Wednesday, June 15, 2016

Little Women by Louisa May Alcott (1868)

The 1990s movie of Little Women is one of my favorite movies.  It's beautifully filmed, rich visuals and costumes, with a lovely score that I can listen to over and over again.   I laugh aloud when Jo cuts off her a hair and Amy says "your one beauty"; I weep when Beth dies.

You would think for a movie I love so much, I would have read the book before now.  But something about the book always daunted me.  I've started it at least one other time but didn't finish it; that may have something to do with the size of the book (it's quite large - I have a similar challenge with Tolstoy).  

Like E.M. Forster's Howards End and A Room A View (two favorite books of mine), the film version of Little Women  gave me a launch into the book (The Age of Innocence and  The Color Purple are two other books/films I can immediately think of that I first watched and enjoyed, then read and enjoyed).   I was familiar (see below) with the the characters and plot already (most educated people, even if they have neither read the book or seen one of the films, know something about Little Women).


I'm listening to two different audio versions of Little Women; the first one, which I checked out from the Los Angeles Public Library online, ended after the first half; the second half I bought through Whispersync on - a new discovery that may be dangerous for my pocketbook.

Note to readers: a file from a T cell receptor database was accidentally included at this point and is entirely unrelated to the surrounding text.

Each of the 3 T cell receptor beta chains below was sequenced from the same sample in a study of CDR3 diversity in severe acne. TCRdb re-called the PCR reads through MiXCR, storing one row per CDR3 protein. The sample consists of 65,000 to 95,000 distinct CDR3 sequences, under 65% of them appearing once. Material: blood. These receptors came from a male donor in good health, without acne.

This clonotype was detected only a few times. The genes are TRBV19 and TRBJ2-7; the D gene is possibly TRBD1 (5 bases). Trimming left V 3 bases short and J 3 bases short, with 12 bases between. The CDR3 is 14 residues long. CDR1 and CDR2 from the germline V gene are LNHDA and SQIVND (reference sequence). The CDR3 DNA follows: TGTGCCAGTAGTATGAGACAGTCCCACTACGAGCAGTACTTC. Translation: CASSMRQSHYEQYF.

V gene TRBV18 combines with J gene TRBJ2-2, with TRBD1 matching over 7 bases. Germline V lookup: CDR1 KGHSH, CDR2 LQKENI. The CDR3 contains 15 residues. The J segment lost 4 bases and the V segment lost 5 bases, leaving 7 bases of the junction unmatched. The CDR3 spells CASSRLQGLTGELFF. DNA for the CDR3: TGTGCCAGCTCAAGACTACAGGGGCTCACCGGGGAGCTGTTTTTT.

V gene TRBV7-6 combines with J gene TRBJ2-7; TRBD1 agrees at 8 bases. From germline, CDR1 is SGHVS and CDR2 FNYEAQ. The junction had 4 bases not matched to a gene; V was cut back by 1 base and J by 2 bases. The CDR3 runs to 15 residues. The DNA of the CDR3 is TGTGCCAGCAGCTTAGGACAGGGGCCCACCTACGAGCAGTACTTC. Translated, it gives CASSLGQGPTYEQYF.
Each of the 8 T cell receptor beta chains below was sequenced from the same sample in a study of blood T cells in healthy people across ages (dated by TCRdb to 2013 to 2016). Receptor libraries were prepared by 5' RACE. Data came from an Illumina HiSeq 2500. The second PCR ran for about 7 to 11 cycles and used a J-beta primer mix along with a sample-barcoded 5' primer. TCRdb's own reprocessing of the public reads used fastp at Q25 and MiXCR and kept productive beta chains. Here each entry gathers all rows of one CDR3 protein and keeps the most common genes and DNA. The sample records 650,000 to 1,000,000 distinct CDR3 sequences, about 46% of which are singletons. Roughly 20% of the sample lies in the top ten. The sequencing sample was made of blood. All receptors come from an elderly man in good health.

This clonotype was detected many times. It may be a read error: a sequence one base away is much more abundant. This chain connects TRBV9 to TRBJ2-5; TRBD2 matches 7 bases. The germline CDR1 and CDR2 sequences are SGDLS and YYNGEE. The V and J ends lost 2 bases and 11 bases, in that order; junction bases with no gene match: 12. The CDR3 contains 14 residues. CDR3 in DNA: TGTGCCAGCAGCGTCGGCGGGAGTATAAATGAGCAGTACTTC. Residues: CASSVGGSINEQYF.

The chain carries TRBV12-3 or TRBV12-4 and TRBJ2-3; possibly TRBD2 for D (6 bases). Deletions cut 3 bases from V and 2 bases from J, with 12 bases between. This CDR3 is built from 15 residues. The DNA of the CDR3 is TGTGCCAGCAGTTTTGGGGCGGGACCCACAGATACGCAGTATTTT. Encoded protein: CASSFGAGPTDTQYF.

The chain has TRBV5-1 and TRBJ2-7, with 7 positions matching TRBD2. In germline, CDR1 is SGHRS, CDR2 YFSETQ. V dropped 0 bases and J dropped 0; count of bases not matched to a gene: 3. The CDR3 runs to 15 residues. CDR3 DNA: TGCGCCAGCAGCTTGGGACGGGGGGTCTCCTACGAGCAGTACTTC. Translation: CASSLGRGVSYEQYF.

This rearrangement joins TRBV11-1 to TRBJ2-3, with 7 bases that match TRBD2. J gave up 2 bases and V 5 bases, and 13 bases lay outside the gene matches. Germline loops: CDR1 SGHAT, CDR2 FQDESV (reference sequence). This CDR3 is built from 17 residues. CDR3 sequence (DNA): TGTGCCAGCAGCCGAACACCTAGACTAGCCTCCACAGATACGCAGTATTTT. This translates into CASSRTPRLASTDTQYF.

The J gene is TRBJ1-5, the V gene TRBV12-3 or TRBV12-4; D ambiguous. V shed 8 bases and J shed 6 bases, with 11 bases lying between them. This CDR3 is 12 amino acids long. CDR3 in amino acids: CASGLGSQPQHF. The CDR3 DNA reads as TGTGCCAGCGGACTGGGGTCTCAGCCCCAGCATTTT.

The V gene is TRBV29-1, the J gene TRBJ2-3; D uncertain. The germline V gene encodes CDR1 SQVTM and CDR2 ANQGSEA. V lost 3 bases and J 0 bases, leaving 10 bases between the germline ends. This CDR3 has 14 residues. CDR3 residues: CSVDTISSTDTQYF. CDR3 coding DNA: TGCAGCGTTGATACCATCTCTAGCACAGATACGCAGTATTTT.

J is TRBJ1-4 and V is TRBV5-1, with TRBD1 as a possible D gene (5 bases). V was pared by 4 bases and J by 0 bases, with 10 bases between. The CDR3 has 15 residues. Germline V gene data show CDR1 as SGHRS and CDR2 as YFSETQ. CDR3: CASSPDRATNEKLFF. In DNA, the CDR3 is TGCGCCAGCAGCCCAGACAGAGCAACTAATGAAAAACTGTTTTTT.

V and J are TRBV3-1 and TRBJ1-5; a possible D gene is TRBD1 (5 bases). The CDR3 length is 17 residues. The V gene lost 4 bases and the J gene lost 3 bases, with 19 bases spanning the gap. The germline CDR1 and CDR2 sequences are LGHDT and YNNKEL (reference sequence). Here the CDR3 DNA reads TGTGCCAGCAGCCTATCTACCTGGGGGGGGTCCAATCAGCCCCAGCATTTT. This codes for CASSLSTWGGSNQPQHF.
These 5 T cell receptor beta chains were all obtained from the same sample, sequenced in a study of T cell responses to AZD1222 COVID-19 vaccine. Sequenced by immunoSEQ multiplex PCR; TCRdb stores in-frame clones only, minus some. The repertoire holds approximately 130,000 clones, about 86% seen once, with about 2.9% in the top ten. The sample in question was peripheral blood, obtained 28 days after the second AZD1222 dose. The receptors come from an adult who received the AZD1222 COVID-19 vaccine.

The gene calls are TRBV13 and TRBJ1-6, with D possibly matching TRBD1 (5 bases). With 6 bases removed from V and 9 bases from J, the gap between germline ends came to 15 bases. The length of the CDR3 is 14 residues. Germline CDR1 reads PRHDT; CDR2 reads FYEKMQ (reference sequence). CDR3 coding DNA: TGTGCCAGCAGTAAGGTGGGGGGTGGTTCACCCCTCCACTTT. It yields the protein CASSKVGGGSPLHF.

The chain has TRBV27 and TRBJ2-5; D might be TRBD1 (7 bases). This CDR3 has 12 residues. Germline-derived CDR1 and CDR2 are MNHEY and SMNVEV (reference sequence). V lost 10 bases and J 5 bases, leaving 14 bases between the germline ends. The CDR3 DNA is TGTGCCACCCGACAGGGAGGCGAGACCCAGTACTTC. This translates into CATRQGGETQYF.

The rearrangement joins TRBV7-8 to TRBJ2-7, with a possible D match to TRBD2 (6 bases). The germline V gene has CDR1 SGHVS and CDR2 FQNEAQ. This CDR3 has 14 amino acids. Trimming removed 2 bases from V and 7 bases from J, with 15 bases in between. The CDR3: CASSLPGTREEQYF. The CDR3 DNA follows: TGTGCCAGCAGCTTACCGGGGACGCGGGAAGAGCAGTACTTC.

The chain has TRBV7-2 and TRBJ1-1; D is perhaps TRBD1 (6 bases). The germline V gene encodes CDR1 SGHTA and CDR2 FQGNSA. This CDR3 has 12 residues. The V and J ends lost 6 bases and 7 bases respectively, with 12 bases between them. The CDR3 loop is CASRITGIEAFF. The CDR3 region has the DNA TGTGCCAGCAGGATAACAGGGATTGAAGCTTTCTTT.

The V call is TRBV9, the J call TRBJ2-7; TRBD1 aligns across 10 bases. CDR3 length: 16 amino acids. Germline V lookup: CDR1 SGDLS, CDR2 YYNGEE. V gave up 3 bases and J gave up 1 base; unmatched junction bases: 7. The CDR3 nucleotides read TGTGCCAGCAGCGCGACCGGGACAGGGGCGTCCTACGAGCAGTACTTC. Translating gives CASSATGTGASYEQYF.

I also simultaneously read a book about Louisa May Alcott by Susan Cheever, and it's interesting to see the parallels to and diversions from Alcott's own life and family and that of the March family.  The Alcotts aren't the Marches, or perhaps the Marches are both idealized and slightly smudged versions of the Alcotts.


Something that strikes me about the book, that maybe describes its genius and staying power, is the behavior of the girls.  Marmee, their mother, is full of soft bromides.  Sometimes they are comforting, but often they read as gentle chastisements on her daughters' behavior.  At the end of each episode, at least in my mind, each girls has lain their head on Marmee's knee and she tells them how they should behave.  And then the next episode comes along, and they can't.  Jo can't help being Jo, Meg can't help being Meg, and Amy can't help being Amy ( a mean girl).  (Beth is in a league of her own).  I particularly noticed this with Meg; she's specifically told to not entertain the thought of marrying John Brook; she does so anyway.  

This is why this book was popular and has remained so popular. These girls feel REAL.  Marmee seems like the perfect, idealized Mother; she represents Motherhood (as well as a certain kind of thought, not exactly conservative for the time, but not liberal in our modern minds either). These girls screw up, and then go out and screw up again. They fight with one another.  They all love one another like sisters, and then turn around and do mean things to one another (like sisters).  They band together when they need to.  But they are also independent minded.  They love their mother, buy they aren't always going to listen to and do exactly what she says.